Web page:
He’s pioneered one of dance music’s most innovative touring shows in the form of his hologram-laden stadium extravaganza, EPIC, concocting no less than five versions of the show by updating the effects, staging and production as better technology is developed. He headlined Madison Square Garden with his EPIC show in 2014 and has created a big room production blueprint sampled, rehashed and regurgitated by everyone from Martin Garrix to Deadmau5.
But that’s not all Prydz has got up his sleeve. Alongside running three labels — Mouseville, Pryda and new addition Pryda Presents — he’s also taken on his first-ever Ibiza residency in 2017 at high-spec night-spot, Hi Ibiza. It’s surprising it’s taken the Swedish-born, LA-based producer so long to put down roots on the island — he’s been playing here religiously since 2004. In a rare interview with the Swedish production savant, DJ Mag Ibiza meets the man behind the icon to find out what makes Eric Prydz really tick…
Hi Eric, where are you right now?
“In Ibiza! I’m spending the whole summer here, actually. Well, at least I have it as a base, and when I have shows in other places I can just travel to them. But yes, I’m living here.”
Can you remember the first time you went to Ibiza?
“It was in 2004. I remember travelling down by train all the way from Stockholm, as I wasn’t a fan of flying — to be honest, I’m still not. It took probably about two-and-a-half days to get here, I think. I played a secret location Radio 1 party with Pete Tong and Judge Jules. Then I also played for Jules at Eden as well — overall, it was a really fun experience. That was my first time ever on the island.
“It was amazing to come and see DJs that I really, really looked up to. I remember I went to Release Yourself with Roger Sanchez, and saw a few sets from Erick Morillo. I also went to Mambo’s and Pacha. It was a bit overwhelming, to be honest.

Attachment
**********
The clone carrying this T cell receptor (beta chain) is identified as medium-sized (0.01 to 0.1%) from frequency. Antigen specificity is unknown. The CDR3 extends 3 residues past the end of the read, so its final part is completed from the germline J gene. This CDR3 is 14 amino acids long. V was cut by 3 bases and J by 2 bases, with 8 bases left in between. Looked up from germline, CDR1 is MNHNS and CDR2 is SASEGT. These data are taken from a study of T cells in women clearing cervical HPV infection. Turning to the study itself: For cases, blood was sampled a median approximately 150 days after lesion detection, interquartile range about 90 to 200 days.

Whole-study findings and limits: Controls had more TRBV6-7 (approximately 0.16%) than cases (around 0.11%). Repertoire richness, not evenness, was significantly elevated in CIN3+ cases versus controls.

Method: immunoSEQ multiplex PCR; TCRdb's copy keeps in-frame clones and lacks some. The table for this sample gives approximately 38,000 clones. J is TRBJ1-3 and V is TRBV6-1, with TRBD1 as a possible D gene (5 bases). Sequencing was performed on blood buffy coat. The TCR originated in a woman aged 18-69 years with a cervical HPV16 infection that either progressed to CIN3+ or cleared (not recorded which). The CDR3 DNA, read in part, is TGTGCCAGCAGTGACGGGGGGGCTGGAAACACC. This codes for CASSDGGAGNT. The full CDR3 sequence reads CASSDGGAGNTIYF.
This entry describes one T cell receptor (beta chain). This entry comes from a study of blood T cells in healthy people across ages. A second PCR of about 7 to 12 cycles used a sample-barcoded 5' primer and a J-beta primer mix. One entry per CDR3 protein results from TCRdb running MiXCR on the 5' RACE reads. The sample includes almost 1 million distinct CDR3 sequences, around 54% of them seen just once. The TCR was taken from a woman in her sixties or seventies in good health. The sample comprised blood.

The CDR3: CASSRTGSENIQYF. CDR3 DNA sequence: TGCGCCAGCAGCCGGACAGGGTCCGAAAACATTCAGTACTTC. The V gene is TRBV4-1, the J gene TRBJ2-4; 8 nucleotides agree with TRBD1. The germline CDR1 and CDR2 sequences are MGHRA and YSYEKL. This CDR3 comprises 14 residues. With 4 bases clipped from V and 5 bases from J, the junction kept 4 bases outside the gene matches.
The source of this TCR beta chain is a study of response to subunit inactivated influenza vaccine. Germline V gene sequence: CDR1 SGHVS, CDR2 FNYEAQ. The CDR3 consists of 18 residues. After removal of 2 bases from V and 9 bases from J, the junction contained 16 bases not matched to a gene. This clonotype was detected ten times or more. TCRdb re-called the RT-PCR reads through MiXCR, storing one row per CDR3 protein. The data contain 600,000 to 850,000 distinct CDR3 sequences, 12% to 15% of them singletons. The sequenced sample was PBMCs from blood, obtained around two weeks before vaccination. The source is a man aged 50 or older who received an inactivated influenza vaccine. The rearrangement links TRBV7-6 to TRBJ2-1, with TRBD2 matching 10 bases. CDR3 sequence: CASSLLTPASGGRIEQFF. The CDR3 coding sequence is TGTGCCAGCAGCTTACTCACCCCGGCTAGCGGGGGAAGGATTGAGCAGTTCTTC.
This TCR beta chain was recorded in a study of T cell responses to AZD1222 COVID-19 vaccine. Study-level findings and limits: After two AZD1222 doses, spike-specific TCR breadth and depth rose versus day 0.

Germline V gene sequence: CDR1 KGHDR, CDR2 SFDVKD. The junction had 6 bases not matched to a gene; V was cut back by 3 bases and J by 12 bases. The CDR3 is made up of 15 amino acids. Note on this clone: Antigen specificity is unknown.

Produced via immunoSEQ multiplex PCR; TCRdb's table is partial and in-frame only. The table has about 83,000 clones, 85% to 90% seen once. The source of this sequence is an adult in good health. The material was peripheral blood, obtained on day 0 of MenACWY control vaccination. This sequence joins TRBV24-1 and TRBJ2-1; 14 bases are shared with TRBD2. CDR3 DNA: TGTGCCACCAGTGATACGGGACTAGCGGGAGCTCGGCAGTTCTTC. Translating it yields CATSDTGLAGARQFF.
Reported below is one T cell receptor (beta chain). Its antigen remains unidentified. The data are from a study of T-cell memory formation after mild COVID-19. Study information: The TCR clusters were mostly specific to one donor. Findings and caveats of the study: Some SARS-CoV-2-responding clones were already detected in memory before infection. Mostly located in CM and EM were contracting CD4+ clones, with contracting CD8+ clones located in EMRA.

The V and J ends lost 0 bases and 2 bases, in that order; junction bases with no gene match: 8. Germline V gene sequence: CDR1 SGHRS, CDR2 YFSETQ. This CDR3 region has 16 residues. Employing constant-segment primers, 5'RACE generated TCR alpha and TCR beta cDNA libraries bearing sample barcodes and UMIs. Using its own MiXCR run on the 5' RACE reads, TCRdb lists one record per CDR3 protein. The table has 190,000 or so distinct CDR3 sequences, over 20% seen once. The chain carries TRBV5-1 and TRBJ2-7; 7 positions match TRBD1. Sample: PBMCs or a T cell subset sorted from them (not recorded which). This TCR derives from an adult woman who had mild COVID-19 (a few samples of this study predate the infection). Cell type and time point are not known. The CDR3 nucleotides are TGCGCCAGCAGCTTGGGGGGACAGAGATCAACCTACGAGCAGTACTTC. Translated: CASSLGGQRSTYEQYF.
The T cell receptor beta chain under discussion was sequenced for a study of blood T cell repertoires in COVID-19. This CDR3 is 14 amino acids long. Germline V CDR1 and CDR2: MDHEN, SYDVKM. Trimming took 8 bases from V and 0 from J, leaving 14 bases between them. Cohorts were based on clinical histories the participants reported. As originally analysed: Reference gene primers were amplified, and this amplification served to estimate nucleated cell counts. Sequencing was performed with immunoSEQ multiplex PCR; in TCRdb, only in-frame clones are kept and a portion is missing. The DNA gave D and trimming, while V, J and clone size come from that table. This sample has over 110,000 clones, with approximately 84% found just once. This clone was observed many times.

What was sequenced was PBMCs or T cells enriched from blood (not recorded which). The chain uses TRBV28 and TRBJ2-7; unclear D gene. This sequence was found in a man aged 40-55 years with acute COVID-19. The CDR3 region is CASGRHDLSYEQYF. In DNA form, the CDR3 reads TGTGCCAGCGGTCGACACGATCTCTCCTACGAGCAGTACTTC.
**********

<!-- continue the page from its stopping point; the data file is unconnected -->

“You know, you’ve heard so much and seen videos but experiencing it for the first time was absolutely amazing. I think it was also humbling to see my music being played out by other DJs — I wasn’t touring that much at the time, so that was something new. It was truly an amazing experience, and I’ve been coming every year ever since.“
You’re doing your first ever Ibiza residency this year — why is 2017 the right time to take the plunge?
“Well, I’d already been doing pretty regular appearances on the island for Cream and Amnesia, and most of the openings and closings in Ibiza. I think the reason we’ve gone all-in this year is because of the Hi nightclub. You know, we’re able to bring in everything ourselves and be in control of the design and the production — we couldn’t turn it down, it’s an amazing opportunity.”
You’re already well-known for your show EPIC — have you translated any of that into the show at Hi Ibiza?
“It’s a completely different template. We had to rethink everything because at the end of the day it’s a nightclub, it’s not an arena ready to accommodate 15,000 people. Hi is such a fantastic place to work within — I guess in some ways it is a mini club-version of bits of the EPIC concerts. I’m playing much longer sets at the moment, I’m playing three or three-and-a-half hours each time. I just really want people to feel like they’re stepping into a different world — the world of Eric Prydz.”
You’ve got a lot of aliases including Eric Prydz, Pryda and Cirez D, do we see a piece of each of these during your sets at Hi?
“Oh yes, I always do. I mean, they might have different names on them but at the end of the day, it’s all my own music. Obviously when I DJ I play mostly my own records — of course, I play other people’s as well, but a lot of times it’s my own stuff. I don’t really differentiate — it’s a big mix between everything.”
How involved are you in the line-up curation for the night?
“I only ever choose people that I really look up to and people that I really deeply respect. I’ve been extremely hands-on with that side of things. I think the thing about having your own residency is that it’s not only about you — it’s a whole night, it’s a whole journey. I managed to get most of the people that I’m really into at the moment, people like Pig & Dan, Kolsch, Catz ‘N Dogz, and of course Cristoph. For me, it’s my residency but I also really enjoy going there just to listen to the music.”
And do you make music while you’re on the island?
“Yes, definitely. I have stages where I’m making, say, five tracks a week…”